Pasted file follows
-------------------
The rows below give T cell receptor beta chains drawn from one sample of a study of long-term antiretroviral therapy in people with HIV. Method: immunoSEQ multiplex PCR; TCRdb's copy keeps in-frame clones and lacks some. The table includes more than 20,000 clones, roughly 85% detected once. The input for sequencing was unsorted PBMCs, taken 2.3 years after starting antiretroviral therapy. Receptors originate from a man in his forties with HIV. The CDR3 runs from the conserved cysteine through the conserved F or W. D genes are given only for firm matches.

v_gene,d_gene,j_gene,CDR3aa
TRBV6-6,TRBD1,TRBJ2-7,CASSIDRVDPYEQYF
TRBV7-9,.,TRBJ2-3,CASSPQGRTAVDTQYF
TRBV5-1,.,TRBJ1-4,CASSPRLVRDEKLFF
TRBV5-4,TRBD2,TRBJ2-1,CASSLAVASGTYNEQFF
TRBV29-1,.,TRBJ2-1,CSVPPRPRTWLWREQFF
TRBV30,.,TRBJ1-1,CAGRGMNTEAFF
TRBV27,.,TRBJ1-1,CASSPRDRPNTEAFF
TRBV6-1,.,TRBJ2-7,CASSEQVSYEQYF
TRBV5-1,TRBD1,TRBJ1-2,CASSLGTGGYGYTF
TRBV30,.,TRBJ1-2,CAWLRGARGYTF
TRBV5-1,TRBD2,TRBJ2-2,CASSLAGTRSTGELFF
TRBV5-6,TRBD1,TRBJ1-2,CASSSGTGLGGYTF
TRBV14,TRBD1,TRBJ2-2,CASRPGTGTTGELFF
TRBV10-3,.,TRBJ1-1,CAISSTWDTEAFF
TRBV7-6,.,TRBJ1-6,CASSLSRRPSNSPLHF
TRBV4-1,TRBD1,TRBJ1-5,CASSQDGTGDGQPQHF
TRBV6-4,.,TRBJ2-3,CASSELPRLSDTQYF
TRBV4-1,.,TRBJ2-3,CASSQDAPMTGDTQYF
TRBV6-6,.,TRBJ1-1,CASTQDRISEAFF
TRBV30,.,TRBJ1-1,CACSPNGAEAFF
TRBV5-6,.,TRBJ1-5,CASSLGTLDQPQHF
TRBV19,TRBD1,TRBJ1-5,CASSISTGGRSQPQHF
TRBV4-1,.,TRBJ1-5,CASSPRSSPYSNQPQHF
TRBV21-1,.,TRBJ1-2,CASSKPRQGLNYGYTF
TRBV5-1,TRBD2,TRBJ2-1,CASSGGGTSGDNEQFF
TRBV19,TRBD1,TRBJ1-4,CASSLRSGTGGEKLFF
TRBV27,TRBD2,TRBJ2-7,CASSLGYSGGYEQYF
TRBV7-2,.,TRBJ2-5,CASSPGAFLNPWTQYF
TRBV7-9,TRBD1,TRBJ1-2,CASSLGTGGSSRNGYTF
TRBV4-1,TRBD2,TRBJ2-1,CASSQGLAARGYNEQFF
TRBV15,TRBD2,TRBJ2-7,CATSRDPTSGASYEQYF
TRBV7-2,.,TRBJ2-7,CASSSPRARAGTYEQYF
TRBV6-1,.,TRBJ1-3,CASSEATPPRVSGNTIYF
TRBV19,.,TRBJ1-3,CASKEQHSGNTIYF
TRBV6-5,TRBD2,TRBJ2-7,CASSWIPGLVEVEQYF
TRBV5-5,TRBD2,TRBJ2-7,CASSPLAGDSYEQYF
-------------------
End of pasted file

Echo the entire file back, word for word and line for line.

The rows below give T cell receptor beta chains drawn from one sample of a study of long-term antiretroviral therapy in people with HIV. Method: immunoSEQ multiplex PCR; TCRdb's copy keeps in-frame clones and lacks some. The table includes more than 20,000 clones, roughly 85% detected once. The input for sequencing was unsorted PBMCs, taken 2.3 years after starting antiretroviral therapy. Receptors originate from a man in his forties with HIV. The CDR3 runs from the conserved cysteine through the conserved F or W. D genes are given only for firm matches.

v_gene,d_gene,j_gene,CDR3aa
TRBV6-6,TRBD1,TRBJ2-7,CASSIDRVDPYEQYF
TRBV7-9,.,TRBJ2-3,CASSPQGRTAVDTQYF
TRBV5-1,.,TRBJ1-4,CASSPRLVRDEKLFF
TRBV5-4,TRBD2,TRBJ2-1,CASSLAVASGTYNEQFF
TRBV29-1,.,TRBJ2-1,CSVPPRPRTWLWREQFF
TRBV30,.,TRBJ1-1,CAGRGMNTEAFF
TRBV27,.,TRBJ1-1,CASSPRDRPNTEAFF
TRBV6-1,.,TRBJ2-7,CASSEQVSYEQYF
TRBV5-1,TRBD1,TRBJ1-2,CASSLGTGGYGYTF
TRBV30,.,TRBJ1-2,CAWLRGARGYTF
TRBV5-1,TRBD2,TRBJ2-2,CASSLAGTRSTGELFF
TRBV5-6,TRBD1,TRBJ1-2,CASSSGTGLGGYTF
TRBV14,TRBD1,TRBJ2-2,CASRPGTGTTGELFF
TRBV10-3,.,TRBJ1-1,CAISSTWDTEAFF
TRBV7-6,.,TRBJ1-6,CASSLSRRPSNSPLHF
TRBV4-1,TRBD1,TRBJ1-5,CASSQDGTGDGQPQHF
TRBV6-4,.,TRBJ2-3,CASSELPRLSDTQYF
TRBV4-1,.,TRBJ2-3,CASSQDAPMTGDTQYF
TRBV6-6,.,TRBJ1-1,CASTQDRISEAFF
TRBV30,.,TRBJ1-1,CACSPNGAEAFF
TRBV5-6,.,TRBJ1-5,CASSLGTLDQPQHF
TRBV19,TRBD1,TRBJ1-5,CASSISTGGRSQPQHF
TRBV4-1,.,TRBJ1-5,CASSPRSSPYSNQPQHF
TRBV21-1,.,TRBJ1-2,CASSKPRQGLNYGYTF
TRBV5-1,TRBD2,TRBJ2-1,CASSGGGTSGDNEQFF
TRBV19,TRBD1,TRBJ1-4,CASSLRSGTGGEKLFF
TRBV27,TRBD2,TRBJ2-7,CASSLGYSGGYEQYF
TRBV7-2,.,TRBJ2-5,CASSPGAFLNPWTQYF
TRBV7-9,TRBD1,TRBJ1-2,CASSLGTGGSSRNGYTF
TRBV4-1,TRBD2,TRBJ2-1,CASSQGLAARGYNEQFF
TRBV15,TRBD2,TRBJ2-7,CATSRDPTSGASYEQYF
TRBV7-2,.,TRBJ2-7,CASSSPRARAGTYEQYF
TRBV6-1,.,TRBJ1-3,CASSEATPPRVSGNTIYF
TRBV19,.,TRBJ1-3,CASKEQHSGNTIYF
TRBV6-5,TRBD2,TRBJ2-7,CASSWIPGLVEVEQYF
TRBV5-5,TRBD2,TRBJ2-7,CASSPLAGDSYEQYF